Doug Dascenzo: He had some immediate success and towards the end he kind of fell back into it a little bit. He just needs to get some confidence, and he will. He's a fighter, he's not a quitter. When you see that in an individual, you know you've got something, and we know that he's got the arm to do it. Now he's just got to match it up and make it work. Those guys that were out there in instructional league got that done for him.
Allen Harrington was great before the injury to his left elbow and is someone you once said you would love to have with you in a dark alley. How good was he?
Doug Dascenzo: He was very good. He was part of that eight-man deal when we were starting out the season. He was pitching well and then his elbow started bothering him a little bit, and he really never recovered from it. We're anxious to get him back throwing again; and to have a competitor like him on the mound and around the team is very nice to have. So, we'll see how he bounces back from that.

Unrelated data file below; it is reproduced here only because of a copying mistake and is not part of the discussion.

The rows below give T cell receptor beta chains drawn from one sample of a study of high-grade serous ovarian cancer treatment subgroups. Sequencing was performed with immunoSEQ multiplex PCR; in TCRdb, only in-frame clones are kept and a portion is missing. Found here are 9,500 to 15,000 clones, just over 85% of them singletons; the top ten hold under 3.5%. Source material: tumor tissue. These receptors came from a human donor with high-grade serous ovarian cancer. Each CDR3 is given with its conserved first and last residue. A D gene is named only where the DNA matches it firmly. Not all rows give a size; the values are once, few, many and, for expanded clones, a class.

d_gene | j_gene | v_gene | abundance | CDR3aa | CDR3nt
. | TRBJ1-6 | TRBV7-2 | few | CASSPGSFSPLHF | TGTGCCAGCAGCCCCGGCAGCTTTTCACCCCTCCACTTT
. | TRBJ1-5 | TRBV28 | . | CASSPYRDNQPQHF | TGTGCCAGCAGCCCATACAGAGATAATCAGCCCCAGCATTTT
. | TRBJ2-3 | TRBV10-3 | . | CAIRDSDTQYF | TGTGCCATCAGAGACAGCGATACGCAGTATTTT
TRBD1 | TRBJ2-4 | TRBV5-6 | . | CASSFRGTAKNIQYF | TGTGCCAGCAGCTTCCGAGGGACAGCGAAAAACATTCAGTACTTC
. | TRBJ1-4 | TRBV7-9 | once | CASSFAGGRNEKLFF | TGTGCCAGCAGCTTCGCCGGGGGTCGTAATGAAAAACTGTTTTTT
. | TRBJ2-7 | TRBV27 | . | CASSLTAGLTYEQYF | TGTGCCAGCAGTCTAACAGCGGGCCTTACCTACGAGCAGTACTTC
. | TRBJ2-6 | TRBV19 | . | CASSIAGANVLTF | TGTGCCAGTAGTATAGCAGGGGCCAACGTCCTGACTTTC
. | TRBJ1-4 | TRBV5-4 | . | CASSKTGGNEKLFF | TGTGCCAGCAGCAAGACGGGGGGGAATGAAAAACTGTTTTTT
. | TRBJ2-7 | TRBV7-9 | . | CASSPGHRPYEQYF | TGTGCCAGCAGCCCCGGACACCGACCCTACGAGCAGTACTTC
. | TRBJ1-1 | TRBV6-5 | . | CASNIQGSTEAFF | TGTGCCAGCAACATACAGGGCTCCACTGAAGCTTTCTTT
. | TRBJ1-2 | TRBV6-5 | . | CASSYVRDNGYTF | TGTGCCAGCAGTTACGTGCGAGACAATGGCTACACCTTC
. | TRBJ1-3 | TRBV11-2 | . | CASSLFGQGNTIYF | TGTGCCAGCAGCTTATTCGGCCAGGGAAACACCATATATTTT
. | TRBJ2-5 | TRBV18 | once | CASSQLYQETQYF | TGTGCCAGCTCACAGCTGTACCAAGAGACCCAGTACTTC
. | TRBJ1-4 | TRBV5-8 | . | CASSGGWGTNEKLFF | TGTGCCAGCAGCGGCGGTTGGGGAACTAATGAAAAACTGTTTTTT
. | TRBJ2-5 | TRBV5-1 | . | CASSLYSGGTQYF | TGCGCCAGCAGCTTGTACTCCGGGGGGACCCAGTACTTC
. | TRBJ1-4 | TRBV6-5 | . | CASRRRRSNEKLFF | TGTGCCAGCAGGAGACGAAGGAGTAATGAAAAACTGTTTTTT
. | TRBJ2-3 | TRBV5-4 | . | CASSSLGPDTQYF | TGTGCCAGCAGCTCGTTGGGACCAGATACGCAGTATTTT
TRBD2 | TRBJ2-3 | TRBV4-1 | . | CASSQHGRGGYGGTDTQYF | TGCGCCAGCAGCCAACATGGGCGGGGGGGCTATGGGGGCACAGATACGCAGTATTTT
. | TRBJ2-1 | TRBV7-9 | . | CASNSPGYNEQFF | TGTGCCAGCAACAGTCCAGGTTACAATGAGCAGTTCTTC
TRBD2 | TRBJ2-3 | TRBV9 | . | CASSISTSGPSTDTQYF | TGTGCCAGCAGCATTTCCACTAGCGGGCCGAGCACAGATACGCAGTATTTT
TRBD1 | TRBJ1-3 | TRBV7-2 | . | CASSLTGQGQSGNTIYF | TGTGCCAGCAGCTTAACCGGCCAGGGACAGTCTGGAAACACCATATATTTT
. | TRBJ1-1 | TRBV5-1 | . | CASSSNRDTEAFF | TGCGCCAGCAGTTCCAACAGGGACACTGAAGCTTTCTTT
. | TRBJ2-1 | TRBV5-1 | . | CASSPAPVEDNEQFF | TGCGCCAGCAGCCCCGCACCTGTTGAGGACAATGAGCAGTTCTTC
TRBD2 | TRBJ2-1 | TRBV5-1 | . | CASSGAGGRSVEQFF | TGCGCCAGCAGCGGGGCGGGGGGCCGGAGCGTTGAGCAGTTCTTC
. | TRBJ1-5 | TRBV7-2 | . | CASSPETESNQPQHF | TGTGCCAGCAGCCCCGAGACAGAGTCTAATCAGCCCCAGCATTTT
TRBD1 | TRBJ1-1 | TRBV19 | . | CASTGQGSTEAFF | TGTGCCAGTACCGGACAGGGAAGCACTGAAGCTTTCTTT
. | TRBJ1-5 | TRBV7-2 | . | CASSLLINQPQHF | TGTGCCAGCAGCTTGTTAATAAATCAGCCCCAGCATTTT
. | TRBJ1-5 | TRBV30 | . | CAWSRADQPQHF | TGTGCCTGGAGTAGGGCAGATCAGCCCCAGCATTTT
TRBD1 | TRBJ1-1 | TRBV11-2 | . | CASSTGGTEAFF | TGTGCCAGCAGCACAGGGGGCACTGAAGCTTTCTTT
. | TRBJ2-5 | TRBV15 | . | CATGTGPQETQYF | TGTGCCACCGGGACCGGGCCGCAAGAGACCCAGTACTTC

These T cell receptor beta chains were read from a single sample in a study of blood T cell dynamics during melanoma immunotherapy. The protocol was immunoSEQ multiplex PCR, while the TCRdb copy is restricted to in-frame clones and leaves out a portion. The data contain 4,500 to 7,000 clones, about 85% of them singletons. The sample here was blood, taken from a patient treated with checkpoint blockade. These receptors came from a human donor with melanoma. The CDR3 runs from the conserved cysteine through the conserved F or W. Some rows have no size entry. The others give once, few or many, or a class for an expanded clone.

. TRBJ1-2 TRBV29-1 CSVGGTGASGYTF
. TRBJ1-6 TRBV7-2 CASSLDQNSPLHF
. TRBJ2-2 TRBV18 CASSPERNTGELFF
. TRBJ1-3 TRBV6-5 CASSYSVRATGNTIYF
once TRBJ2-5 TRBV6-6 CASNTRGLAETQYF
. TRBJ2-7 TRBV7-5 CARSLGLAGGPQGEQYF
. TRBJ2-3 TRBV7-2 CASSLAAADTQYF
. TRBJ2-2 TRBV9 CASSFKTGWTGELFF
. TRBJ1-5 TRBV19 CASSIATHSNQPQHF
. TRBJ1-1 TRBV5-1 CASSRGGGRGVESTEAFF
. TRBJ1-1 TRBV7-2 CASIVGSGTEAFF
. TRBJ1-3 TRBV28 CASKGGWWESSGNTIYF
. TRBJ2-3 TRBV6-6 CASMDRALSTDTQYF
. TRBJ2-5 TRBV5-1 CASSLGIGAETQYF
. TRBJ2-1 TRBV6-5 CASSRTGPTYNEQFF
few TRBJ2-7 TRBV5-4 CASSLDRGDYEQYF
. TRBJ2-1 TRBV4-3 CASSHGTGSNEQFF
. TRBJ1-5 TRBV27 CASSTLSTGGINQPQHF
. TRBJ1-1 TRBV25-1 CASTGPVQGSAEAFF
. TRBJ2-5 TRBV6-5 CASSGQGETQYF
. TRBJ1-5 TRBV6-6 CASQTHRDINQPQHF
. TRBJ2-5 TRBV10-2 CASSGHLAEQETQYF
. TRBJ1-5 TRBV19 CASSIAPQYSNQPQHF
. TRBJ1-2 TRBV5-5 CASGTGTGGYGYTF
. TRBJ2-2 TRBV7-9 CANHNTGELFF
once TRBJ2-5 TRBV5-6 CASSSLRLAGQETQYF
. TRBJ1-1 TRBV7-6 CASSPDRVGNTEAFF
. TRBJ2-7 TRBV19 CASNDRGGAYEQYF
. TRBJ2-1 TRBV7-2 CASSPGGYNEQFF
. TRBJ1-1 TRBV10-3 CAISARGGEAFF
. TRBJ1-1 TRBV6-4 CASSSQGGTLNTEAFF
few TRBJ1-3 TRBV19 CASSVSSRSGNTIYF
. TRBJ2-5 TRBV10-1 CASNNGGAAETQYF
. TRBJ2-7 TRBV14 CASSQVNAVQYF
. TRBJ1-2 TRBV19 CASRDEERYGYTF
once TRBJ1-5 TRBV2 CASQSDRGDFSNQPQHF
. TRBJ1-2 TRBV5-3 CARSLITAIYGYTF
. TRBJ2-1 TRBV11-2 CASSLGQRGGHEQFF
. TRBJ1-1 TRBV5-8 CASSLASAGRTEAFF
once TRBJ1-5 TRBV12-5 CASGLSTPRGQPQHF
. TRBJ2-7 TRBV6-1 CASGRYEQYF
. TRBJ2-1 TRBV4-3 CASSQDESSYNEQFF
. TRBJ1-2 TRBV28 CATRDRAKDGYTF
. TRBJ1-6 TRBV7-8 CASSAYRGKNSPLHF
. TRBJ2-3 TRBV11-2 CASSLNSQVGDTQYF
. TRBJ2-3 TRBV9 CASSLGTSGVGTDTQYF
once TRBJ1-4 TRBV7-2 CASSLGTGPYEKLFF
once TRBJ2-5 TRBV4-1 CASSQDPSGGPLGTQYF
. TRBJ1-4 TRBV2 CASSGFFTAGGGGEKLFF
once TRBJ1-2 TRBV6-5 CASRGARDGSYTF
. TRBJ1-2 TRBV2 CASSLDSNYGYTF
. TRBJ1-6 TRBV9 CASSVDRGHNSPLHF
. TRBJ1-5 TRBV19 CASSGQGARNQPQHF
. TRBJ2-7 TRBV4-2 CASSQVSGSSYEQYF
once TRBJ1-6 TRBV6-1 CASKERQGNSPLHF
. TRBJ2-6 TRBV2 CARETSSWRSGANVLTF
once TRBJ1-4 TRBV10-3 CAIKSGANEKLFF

Jeremy Hefner was consistently good for you – how has he been so successful?
Doug Dascenzo: Pretty much so, yes. I think I can only remember maybe one start when he just got banged around a little bit. The guy can pitch, there's no question about it. He's come a long way; he's got a great changeup, he's got a great command of it. His slider, he's got great command of that as well. It may be a little bit big at times, and I think they worked on that in the instructional league. But, he can move the fastball around a little bit. He can throw his changeup any time he wants to. I think he's going to do just fine.
Corey Kluber came to you after struggling in Lake Elsinore. Was it a matter of regaining confidence for him?
Doug Dascenzo: I don't know how to explain it, but it happens that way a lot of the times for somebody who starts at the next level. They struggle a little bit for whatever reason, and then he comes back down here. Just a true professional, he goes about his business the right way. Just like a lot of those guys, pretty much the whole team this year. He came down and he just went to work. He got it, he found it, and he was just tremendous.
He's back on track again, there's no question about it. I really didn't get a chance to see a whole lot of him last year. What I saw this year I really liked. He's got a great command of his fastball and mixes his changeup in there pretty decent. He, along with Cory Luebke, is pretty much in the same boat. They just were struggling with a few things here and there and they are back on track. I think they'll be on their way and there won't be any problem next year.
Cory Luebke also joined you after a tough stretch with the Storm. What did you see from him that bodes well for the future?